Wednesday, September 17, 2008

Shrimp In a Bottle

The mantis shrimp is fairly common in Sabah’s seafood restaurants, but instead of swimming live in an aerated tank like other prawns and shellfish, each mantis shrimp - normally about 20 cm in length — occupies its own small plastic bottle filled with seawater. Obviously, the tiny shrimp are popped in the bottle which is partially closed until they’re too big to force their way out, so the unfortunate creatures sit there growing until someone chooses them for dinner. Stir-fried with salt and black pepper is the recommended cooking style here.

Until a couple of days ago, I’d never seen mantis shrimp in the fish markets, so when I spotted fresh (but not live) ones at a remarkably reasonable price yesterday, I bought them. They weren’t very big or fat, but I figured that once they’d been steamed, the flesh would be good with pasta for lunch.

I don’t know if it was a question of their age or freshness (they looked and smelled fresh), but it was impossible to remove the flesh in one piece, as with a prawn. It was a really fiddly business to scrape out every morsel of the soft flesh, which I put into a pan with finely chopped garlic sautéed in olive oil, and a dash of chilli flakes. I boiled the empty shells with water and used this to cook the linguine, extricating as much flavour as possible. The result was very tasty, but I just wish there’d been more shrimp meat.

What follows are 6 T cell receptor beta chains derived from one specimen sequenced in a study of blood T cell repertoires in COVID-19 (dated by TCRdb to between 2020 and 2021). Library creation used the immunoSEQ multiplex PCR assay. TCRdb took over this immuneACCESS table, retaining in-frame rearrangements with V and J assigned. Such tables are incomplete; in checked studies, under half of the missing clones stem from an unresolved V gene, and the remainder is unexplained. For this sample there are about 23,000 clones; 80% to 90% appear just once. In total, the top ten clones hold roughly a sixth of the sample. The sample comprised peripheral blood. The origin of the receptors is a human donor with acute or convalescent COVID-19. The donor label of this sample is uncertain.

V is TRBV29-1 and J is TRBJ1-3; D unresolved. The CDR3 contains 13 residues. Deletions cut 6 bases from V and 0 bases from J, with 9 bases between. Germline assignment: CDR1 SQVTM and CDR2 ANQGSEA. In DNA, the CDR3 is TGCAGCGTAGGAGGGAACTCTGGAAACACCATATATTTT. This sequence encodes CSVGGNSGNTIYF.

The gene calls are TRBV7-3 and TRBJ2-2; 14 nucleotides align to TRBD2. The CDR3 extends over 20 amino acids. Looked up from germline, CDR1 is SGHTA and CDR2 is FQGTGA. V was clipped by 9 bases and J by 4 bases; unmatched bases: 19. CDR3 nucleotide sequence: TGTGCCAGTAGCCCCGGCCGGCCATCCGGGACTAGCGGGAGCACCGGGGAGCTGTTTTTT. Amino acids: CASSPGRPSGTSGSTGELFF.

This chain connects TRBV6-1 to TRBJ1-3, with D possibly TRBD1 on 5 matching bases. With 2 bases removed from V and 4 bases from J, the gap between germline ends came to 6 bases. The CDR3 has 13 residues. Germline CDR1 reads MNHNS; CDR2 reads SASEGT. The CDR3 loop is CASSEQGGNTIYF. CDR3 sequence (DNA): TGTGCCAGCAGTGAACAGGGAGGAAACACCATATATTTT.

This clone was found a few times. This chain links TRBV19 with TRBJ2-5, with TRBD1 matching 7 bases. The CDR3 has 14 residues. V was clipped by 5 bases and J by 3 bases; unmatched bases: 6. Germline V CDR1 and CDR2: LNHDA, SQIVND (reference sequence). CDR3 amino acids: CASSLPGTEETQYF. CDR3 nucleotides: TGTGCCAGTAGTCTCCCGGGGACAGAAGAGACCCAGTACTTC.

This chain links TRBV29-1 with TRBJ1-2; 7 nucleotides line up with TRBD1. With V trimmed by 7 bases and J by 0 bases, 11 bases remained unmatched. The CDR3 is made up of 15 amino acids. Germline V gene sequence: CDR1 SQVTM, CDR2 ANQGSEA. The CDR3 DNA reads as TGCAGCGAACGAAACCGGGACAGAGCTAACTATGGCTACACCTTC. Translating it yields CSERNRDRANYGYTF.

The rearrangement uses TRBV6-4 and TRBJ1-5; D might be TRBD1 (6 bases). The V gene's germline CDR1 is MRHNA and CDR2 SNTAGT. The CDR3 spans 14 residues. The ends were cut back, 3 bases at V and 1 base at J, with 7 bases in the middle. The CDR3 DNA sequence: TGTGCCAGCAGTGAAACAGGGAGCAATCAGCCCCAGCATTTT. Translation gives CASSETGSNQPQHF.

When we saw a mantis shrimp doing acrobatics off a coral reef during a dive trip a few years back, my dive buddy remarked they were “so sweet” she wouldn’t eat them. Being a foodie almost as much as a conservationist, I replied that I eat them precisely because they are sweet. Would I buy them again and go through the hassle of digging out the flesh? Probably not. I’ll save mantis shrimps for the next time I see them in a bottle at a seafood restaurant.

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